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What if it really were that simple?

In my adult youth (my 20s and early 30s), I was involved in my fair share of "philosophical" discussions. Some might say more than my fair share. Many of those discussions involved religion because it has been (and still is) such a force in the world. After coming to the conclusion that there probably were no gods, and stating so, those discussions often contained statements like:

"Philosophers have debated whether God exists for thousands of years; surely it is not that simple."

And more recently, I found it in a Cracked article complaining about Richard Dawkins fans:

"Some of them [millions of believers] have actually read [Bertrand] Russell and Dawkins and still think there is much to consider and debate because, after all, we're only talking about a simple thing like the meaning of creation and existence."

I'm not a big Dawkins fan and I agree with the idea of that entry (I do like Russell, though), but that's not the interesting part. It's the "we're only talking about a simple thing like the meaning of creation and existence" part that I find interesting. "Simple thing" is used ironically: "Why, it's not simple at all, it's complex and quite important!"

The thought seems to be that millions of people believe "God" exists, therefore it's a complex debate. If anyone disagrees that God exists, they must at least acknowledge that it's a complicated issue. That's the part I disagree with.

Those philosophers and millions of people think the issue is complex because they are starting at the wrong place. They are considering the question while firmly standing in the "belief" zone, and then trying to come up with reasons why that's a good place to stand. And that does get complex very quickly.

Descartes did this. Starting from zero, he deduced that he, the thinker, must exist. Then, for absolutely no reason other than he really really wanted it to be true, he deduced that an all-powerful, all-good, all-knowing God existed. Otherwise, there'd be no God! Does anyone really doubt that if Descartes had been born in India, he'd have "deduced" the existence of Brahma? Or would have found reincarnation and Nirvana to be true? He had the Christian/Catholic God firmly planted in his universe before he even started.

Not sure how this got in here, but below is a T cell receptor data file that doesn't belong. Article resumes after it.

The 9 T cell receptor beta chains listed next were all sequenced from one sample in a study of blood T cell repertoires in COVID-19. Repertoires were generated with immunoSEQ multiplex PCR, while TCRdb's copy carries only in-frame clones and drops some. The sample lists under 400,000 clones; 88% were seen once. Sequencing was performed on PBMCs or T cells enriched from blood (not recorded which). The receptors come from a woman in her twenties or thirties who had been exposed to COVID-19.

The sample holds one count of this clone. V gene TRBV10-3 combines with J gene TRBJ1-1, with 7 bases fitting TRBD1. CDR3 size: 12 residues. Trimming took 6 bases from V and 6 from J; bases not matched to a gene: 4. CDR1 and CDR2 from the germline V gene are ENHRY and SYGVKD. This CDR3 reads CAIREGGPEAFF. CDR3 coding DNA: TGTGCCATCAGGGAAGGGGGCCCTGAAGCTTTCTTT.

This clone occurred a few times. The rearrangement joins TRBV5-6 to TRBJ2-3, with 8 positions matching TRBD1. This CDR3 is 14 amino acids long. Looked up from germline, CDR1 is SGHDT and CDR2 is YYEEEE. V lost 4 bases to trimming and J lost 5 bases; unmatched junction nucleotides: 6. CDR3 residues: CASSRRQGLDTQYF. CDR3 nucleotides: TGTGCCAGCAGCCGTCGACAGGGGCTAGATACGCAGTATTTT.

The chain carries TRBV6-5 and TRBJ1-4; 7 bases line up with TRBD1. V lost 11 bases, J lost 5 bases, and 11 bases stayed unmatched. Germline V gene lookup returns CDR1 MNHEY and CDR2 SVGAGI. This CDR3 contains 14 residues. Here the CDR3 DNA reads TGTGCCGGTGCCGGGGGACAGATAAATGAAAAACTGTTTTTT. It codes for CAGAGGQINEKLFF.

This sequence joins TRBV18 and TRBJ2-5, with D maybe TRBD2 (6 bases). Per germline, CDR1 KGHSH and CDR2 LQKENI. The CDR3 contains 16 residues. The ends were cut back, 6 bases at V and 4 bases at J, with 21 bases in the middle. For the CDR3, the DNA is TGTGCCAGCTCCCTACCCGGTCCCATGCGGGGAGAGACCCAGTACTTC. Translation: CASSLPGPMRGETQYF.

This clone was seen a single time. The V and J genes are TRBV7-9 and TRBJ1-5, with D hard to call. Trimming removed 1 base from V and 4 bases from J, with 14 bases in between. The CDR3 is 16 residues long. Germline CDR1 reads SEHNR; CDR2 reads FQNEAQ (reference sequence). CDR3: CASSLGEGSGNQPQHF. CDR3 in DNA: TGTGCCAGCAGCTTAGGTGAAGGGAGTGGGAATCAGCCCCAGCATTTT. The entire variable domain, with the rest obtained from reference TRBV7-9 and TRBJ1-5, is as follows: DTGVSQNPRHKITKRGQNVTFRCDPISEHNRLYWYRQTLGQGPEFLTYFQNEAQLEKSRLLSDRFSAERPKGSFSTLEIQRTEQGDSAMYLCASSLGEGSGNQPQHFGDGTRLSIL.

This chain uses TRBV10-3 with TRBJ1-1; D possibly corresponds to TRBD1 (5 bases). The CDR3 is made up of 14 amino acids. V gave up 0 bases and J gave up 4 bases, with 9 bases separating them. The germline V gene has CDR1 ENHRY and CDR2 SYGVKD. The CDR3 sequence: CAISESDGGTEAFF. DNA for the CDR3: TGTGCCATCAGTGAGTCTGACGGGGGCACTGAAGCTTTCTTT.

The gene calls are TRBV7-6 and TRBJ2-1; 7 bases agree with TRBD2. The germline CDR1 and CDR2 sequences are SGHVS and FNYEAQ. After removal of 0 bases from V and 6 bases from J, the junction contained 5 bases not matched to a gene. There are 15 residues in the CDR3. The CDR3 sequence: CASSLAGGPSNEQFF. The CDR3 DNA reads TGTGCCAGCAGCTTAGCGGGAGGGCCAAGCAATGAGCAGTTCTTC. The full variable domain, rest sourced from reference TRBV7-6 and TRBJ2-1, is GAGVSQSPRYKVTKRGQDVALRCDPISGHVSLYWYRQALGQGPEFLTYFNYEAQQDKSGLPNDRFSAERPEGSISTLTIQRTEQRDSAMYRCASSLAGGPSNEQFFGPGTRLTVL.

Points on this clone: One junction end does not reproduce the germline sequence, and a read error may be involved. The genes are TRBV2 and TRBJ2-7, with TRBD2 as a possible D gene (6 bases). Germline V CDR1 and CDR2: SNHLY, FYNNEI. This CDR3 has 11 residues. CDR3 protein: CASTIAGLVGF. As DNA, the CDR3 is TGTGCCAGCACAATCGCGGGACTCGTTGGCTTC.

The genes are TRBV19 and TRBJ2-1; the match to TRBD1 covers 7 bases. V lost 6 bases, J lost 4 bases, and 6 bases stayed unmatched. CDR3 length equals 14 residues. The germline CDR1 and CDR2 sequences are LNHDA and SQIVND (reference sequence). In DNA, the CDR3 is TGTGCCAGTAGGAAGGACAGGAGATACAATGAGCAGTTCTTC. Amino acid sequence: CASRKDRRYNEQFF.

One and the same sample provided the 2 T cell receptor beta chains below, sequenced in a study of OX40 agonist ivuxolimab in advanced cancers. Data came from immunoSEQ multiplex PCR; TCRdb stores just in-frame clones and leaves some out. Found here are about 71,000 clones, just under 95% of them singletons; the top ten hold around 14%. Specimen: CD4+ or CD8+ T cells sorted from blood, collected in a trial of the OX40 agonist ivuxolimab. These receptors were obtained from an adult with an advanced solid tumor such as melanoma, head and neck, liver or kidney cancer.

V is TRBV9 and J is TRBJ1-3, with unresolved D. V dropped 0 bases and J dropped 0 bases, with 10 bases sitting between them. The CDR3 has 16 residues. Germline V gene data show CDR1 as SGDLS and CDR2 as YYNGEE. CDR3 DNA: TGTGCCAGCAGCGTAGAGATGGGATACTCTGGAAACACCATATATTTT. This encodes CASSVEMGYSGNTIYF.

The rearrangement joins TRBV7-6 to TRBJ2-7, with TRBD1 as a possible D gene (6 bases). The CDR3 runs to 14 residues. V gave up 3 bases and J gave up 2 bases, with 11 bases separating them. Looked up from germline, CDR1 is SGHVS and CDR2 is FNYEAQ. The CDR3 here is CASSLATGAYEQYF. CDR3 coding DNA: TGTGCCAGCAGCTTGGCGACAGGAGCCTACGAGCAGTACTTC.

If, instead, you start with the entirely reasonable premise that you should have reasons and evidence before believing something, the question is much simpler. Should I believe there is a giant invisible bowling ball on Mars? Well, why should I? Should I believe there is an all-powerful, all-good, all-knowing transuniversal being some people call "God"? Well, why should I?

If you start from that position, it is very difficult to come up with rational reasons (much less "proofs") to believe in the supernatural. And, yeah, it's much simpler. Starting without the preconceived notion that "god" is your target, how do you logically "deduce" a god? Even the Catholic church has debunked and dismissed all the "proofs" believers have come up with [1].

All of the arguments I have seen, even if true, would at most only prove that we humans don't know everything. For example, CS Lewis thought that because humans have rationality, and because he thought rationality could have never come about naturally, therefore there must be a (very specific) God to explain it, but that doesn't hold water. Even if science one day shows that rationality cannot be explained by natural means, the most you could say is that there is something else. That something else wouldn't have to be a god, much less the very-specific "God" of Christianity, and it'd be silly to jump to that very-specific conclusion based on such tiny evidence.

There are some thorny epistemological issues to deal with, of course. Can we trust our senses? Can we trust our memories? What counts as evidence? Is it possible we could be living in an illusion/dream? But those issues don't save "God" (or Brahma, or Nirvana, or reincarnation, or spirits, or Xenu), they just make me even less likely to consider the existence of those supernatural things. If my senses are lying to me and my mind is fooled by this thing we call "reality", why would I decide to trust some other person who says "God!" or "Follow the Buddha!" if that person is part of the illusion? Why aren't these supernatural things part of the illusion too? It all becomes very meta very quickly, and can't bear much useful fruit. It is fun to think about, sure, but doesn't help us arrive at "God is a reasonable and logical solution to this problem".

At the end of the day, I think that either the problem is very simple and there are no good reasons to believe in any god, or it's so incredibly complicated that no one can possibly have any idea what's going on, in which case there'd be no good reason to believe in any god.

Note that this is all about people who claim there are rational and logical reasons to believe. None of this deals with faith as a basis for belief. Faith isn't my cup of tea, but if it's yours, more power to ya!

2013-11-25 #religion